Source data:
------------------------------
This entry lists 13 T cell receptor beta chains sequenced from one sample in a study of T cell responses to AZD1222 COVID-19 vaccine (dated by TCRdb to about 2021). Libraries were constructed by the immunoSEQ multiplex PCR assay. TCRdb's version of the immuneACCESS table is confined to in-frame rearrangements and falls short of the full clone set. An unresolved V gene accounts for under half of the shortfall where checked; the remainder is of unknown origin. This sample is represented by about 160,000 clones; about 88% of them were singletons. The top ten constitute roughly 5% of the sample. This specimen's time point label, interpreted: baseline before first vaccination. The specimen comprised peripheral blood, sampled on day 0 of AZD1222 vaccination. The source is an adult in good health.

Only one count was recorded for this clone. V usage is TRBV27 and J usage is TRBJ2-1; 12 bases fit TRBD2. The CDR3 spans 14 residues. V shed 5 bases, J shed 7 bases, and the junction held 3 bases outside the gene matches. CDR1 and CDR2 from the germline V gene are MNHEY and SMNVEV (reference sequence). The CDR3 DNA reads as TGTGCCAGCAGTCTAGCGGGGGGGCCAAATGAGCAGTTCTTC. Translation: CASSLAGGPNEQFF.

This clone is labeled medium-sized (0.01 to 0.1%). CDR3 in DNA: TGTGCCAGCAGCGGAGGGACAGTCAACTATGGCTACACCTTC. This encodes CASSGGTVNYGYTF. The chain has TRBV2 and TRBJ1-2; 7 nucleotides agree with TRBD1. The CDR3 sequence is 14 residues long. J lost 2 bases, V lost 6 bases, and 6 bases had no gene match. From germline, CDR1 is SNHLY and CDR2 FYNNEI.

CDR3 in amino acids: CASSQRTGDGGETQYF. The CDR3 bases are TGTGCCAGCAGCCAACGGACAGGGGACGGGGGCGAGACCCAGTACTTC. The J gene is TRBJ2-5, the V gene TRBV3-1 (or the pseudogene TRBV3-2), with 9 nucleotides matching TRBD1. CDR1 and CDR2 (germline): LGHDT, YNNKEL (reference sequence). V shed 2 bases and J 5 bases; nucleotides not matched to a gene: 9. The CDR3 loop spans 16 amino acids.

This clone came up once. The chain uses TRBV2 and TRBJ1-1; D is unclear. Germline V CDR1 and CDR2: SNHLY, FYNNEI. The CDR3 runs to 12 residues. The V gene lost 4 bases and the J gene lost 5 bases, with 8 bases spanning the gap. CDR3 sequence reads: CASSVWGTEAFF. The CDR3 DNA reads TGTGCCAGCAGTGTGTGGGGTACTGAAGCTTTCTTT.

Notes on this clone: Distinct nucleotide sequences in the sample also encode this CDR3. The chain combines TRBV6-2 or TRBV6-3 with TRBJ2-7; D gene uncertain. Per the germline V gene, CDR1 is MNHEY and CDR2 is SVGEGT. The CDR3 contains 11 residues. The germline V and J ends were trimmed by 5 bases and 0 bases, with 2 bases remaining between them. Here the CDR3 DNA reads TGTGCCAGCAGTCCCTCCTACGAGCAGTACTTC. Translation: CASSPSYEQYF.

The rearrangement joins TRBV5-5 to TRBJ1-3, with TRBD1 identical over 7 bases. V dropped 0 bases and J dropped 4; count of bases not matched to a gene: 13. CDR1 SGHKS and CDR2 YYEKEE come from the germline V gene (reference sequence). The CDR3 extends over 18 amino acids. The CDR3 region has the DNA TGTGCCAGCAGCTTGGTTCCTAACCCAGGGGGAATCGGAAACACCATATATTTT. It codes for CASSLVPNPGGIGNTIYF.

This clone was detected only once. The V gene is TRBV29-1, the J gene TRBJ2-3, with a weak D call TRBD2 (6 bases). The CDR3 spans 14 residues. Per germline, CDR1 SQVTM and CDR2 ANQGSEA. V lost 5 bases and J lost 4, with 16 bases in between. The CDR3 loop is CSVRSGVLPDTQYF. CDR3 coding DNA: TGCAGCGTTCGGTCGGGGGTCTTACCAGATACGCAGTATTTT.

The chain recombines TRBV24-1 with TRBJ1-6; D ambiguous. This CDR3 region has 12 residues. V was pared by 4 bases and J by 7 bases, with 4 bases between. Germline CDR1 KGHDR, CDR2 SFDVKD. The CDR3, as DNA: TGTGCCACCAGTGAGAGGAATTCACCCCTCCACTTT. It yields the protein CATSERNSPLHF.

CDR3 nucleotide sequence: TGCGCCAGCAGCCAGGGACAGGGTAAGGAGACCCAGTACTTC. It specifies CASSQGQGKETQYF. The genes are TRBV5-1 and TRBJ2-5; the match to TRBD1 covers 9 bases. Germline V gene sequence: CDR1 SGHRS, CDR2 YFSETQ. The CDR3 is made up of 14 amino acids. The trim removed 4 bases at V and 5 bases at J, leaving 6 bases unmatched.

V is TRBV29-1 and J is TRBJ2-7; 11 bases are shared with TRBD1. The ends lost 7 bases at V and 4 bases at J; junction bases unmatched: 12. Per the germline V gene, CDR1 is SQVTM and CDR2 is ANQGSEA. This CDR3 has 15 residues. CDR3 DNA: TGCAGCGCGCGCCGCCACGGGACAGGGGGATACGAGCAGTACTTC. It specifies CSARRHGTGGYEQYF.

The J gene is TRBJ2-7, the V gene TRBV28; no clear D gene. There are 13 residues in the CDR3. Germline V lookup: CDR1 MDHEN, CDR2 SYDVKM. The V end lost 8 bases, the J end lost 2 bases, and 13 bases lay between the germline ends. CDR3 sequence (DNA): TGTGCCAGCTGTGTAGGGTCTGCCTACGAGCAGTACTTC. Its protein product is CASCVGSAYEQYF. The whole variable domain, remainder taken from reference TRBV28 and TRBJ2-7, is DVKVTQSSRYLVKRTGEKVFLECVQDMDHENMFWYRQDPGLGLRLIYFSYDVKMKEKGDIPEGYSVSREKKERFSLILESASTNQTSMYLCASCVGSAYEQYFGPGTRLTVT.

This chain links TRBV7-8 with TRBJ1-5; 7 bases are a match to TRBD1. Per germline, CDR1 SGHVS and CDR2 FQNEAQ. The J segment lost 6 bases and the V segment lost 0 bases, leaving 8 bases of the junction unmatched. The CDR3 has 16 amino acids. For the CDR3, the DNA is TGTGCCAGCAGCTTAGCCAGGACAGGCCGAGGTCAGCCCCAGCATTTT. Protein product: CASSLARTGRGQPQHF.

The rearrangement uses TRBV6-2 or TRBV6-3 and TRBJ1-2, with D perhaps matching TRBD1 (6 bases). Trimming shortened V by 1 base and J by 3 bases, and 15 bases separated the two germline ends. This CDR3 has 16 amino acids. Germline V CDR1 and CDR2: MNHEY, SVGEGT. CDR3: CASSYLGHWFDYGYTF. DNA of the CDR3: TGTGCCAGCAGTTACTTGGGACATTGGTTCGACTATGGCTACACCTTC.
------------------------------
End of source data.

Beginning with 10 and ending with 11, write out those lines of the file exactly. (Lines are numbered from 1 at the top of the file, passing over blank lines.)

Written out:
CDR3 nucleotide sequence: TGCGCCAGCAGCCAGGGACAGGGTAAGGAGACCCAGTACTTC. It specifies CASSQGQGKETQYF. The genes are TRBV5-1 and TRBJ2-5; the match to TRBD1 covers 9 bases. Germline V gene sequence: CDR1 SGHRS, CDR2 YFSETQ. The CDR3 is made up of 14 amino acids. The trim removed 4 bases at V and 5 bases at J, leaving 6 bases unmatched.

V is TRBV29-1 and J is TRBJ2-7; 11 bases are shared with TRBD1. The ends lost 7 bases at V and 4 bases at J; junction bases unmatched: 12. Per the germline V gene, CDR1 is SQVTM and CDR2 is ANQGSEA. This CDR3 has 15 residues. CDR3 DNA: TGCAGCGCGCGCCGCCACGGGACAGGGGGATACGAGCAGTACTTC. It specifies CSARRHGTGGYEQYF.